Are you considering a new Intel processor, but you’re unsure of which Core series to opt for? In this post, we’ve highlighted the main differences and use-cases for all of Intel’s Core type processors to help you find the right option for your needs.
Intel’s 12th Gen ‘Alder Lake’ CPUs are now on the market, and its 11th Gen ‘Rocket Lake’ CPUs are still holding strong. While its current 12th generation looks promising and gives us a fresh lineup of some of the best gaming CPUs, the likelihood of pricing fluctuations, potential stock issues, and a present lack of 12th Gen motherboard availability makes it difficult to know exactly how things will pan out for the new generation – for that, 11th Gen is still here to take up the slack.
Whichever generation we’re talking about, deciding between Intel Core i3, i5, i7, and i9 CPUs is pretty easy once we know the price of each processor and how it performs. Especially if we take AMD’s Ryzen lineup out of the equation.
Looking only to Intel’s 11th Gen we see that, as far as price-performance ratios go, Intel’s budget Core i3 and midrange Core i5 offerings are far superior to its top-end offerings, and at the high-end the Core i7 is a better choice than the Core i9 unless money is of no concern. General comparisons aside, which CPU you choose ultimately depends on your budget and what you use your PC for. Let’s take a look at these latest Core i3, i5, i7, and i9 CPUs to get a better picture.
Intel Core i3: Best Budget Option
This year, instead of giving us shiny new Core i3 processors based on the Rocket Lake architecture, Intel instead refreshed its 10th Gen Comet Lake i3 CPUs, essentially giving us the same chips that we saw in 2020 but with a slight boost to clock speeds. That’s okay, though, because these chips still do just fine for budget computing. And make no mistake, an Intel Core i3 chip is about as budget as you can get while still being able to game comfortably and maintain a super smooth desktop experience for light to moderate workloads.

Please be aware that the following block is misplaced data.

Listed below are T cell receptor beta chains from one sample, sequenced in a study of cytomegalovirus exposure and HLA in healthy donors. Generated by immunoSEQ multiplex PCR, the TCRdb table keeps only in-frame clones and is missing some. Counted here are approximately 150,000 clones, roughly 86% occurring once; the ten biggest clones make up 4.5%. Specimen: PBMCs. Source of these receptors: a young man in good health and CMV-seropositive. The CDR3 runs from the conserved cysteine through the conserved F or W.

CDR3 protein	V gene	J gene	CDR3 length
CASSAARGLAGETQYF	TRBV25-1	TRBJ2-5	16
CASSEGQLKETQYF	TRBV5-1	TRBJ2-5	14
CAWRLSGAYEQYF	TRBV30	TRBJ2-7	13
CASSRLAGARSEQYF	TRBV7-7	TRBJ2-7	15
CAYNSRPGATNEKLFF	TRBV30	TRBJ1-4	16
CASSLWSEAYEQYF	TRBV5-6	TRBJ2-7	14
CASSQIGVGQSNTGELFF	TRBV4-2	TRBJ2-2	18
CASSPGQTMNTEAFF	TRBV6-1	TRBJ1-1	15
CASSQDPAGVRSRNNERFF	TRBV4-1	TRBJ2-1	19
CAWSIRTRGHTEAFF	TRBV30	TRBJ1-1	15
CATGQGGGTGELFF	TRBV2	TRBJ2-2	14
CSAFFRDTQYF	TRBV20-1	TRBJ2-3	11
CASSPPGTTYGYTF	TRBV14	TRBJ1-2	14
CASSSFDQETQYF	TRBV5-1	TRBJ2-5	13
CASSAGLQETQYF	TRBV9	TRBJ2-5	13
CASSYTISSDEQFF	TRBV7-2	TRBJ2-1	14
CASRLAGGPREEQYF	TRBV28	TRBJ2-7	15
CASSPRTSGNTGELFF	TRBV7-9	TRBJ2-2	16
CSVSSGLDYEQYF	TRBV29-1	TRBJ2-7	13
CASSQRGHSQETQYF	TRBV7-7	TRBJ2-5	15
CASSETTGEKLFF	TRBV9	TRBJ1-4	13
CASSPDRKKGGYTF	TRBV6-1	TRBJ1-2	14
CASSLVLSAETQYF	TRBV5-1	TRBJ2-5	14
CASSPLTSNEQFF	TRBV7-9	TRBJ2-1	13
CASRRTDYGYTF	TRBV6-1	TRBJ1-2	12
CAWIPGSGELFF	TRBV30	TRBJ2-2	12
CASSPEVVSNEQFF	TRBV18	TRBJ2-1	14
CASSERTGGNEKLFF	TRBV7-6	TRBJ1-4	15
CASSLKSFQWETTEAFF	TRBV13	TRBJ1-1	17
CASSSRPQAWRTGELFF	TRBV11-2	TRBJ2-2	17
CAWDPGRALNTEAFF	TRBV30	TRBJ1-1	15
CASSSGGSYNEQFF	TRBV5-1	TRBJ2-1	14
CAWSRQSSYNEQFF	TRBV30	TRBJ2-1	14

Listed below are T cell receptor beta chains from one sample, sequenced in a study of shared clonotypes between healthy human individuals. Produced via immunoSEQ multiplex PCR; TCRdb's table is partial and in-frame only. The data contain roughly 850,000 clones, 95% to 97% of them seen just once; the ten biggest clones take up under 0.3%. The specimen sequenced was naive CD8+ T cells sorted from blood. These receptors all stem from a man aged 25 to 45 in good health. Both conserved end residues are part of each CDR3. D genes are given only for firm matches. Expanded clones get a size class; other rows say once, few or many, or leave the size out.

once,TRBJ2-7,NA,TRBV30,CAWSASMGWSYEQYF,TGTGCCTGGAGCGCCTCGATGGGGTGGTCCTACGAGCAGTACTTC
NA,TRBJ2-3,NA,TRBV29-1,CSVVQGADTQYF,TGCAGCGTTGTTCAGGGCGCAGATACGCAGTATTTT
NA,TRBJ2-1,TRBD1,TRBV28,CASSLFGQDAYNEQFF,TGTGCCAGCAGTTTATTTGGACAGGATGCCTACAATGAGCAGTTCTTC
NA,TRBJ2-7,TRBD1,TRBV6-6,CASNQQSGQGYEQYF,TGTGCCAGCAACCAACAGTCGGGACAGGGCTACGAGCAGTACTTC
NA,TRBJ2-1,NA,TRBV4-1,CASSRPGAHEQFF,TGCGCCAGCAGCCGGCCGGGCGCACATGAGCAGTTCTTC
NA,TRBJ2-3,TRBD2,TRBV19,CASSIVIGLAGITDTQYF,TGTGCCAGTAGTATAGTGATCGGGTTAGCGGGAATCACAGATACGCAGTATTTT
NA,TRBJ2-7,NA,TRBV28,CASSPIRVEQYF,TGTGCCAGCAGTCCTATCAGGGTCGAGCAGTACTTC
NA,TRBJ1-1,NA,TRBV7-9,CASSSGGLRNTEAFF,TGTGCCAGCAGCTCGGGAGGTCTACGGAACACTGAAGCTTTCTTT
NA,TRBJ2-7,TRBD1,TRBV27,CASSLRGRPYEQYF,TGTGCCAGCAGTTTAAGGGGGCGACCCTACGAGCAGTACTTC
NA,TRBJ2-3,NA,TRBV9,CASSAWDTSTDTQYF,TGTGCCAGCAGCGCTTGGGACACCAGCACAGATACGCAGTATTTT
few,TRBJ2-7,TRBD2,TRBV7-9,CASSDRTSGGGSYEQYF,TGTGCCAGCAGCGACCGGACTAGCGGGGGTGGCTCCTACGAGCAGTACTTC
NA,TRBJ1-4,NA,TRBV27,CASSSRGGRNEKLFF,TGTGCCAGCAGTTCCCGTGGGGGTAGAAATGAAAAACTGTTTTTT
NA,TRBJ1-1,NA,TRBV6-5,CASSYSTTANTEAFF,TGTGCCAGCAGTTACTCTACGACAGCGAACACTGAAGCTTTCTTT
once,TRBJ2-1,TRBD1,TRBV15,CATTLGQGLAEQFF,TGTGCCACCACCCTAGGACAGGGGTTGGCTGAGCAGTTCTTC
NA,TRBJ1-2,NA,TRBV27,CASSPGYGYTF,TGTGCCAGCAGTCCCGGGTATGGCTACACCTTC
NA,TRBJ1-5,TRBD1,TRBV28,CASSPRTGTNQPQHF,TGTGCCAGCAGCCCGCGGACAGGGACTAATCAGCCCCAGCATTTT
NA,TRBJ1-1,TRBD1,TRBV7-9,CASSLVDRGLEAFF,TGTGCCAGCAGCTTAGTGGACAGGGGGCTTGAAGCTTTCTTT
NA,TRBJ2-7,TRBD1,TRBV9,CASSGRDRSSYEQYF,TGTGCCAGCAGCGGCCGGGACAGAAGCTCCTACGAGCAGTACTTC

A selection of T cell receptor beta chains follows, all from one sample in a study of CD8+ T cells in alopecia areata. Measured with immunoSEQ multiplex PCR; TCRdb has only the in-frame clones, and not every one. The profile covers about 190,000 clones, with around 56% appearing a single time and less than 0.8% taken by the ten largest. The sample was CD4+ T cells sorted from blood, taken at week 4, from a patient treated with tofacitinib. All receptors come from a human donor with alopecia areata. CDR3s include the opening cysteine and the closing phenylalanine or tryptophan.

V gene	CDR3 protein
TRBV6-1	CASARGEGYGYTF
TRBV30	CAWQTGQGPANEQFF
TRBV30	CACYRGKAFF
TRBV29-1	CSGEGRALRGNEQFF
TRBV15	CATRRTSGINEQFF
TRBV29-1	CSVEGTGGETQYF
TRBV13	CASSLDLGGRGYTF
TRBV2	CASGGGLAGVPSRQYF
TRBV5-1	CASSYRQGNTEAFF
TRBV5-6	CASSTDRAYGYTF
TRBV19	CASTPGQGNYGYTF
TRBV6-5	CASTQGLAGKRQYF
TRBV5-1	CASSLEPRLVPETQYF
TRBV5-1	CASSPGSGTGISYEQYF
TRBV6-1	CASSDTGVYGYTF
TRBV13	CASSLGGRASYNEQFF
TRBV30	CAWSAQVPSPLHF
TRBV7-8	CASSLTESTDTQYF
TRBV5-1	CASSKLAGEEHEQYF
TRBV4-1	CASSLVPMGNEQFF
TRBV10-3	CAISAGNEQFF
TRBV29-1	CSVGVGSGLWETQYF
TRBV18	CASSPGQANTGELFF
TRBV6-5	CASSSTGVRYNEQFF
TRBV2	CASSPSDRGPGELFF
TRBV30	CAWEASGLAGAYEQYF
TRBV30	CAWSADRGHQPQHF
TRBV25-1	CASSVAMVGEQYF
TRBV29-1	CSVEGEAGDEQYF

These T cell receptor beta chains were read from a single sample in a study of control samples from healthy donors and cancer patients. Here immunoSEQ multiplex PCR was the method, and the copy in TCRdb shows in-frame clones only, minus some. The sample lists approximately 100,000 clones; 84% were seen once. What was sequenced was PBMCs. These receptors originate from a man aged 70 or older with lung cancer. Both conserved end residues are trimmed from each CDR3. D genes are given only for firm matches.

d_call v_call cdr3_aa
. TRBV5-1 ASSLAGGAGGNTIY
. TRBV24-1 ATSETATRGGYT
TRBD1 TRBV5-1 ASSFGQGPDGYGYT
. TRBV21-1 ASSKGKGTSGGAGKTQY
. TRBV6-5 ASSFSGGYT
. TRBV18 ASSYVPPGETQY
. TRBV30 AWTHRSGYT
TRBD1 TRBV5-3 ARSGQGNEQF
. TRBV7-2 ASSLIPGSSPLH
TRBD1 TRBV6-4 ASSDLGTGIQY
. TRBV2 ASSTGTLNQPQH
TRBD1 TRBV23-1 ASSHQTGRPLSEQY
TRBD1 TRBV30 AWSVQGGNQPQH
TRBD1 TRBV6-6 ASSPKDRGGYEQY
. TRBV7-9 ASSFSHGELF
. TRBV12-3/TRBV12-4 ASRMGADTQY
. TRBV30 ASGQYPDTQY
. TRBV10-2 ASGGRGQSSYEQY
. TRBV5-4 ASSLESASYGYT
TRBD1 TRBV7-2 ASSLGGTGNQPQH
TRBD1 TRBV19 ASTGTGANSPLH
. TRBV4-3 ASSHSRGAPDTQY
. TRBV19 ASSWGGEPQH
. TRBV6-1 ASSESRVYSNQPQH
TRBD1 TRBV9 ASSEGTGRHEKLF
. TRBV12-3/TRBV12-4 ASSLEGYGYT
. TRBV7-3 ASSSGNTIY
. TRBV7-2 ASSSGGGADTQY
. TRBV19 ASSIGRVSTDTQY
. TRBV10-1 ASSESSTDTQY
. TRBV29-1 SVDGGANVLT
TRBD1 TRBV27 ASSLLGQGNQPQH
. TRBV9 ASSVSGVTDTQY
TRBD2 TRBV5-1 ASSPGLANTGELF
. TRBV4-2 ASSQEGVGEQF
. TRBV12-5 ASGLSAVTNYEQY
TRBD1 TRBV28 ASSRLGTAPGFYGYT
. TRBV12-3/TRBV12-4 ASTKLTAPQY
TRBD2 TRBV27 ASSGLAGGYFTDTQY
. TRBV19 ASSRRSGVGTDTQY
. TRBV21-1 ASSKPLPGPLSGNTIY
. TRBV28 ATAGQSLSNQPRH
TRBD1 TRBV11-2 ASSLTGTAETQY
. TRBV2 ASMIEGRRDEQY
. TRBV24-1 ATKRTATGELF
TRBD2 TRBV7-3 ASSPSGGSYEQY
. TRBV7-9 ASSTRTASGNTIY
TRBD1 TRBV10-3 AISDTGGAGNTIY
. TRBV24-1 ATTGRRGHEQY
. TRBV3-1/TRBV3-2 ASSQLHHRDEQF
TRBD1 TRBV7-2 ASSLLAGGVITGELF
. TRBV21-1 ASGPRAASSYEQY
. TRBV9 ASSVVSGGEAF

There’s one refreshed Core i3 CPU that particularly stands out: the Intel Core i3-10105F. This is the only chip we’d recommend from the new i3 range, because the others come too close to midrange prices to remain competitive. The i3-10105F is a 4-core, 8-thread CPU with a base clock of 3.6GHz and a boost clock of 4.3GHz.
Retailing on Amazon for about $100, it’s cheaper than its main competitor, the AMD Ryzen 3 3300X, and is much easier to find in stock than the AMD chip. For this price, you’re getting something that’s far from midrange territory, but which can hold its own in games and most day-to-day workloads. If you’re using a high-end graphics card this CPU will likely act as a bottleneck, but if you’re going for something cheap and cheerful this is the processor to get. Just be aware that it lacks integrated graphics, meaning you’ll have to pair it with a dedicated graphics card to get any video output at all.
Intel Core i5: Best All-Around Choice
Intel’s Core i5 CPUs are the ones that really stand out in Intel’s 11th generation. Offering great value, they’ve dethroned AMD from the entry-level gaming market and are very competitive in the midrange market. The main chips to look out for are the Core i5-11400F and Core i5-11600K.
The existence of the Core i5-11400F is the reason why we only recommend the cheapest out of the Core i3 CPUs – because if you spend much more you might as well get the Core i5-11400F.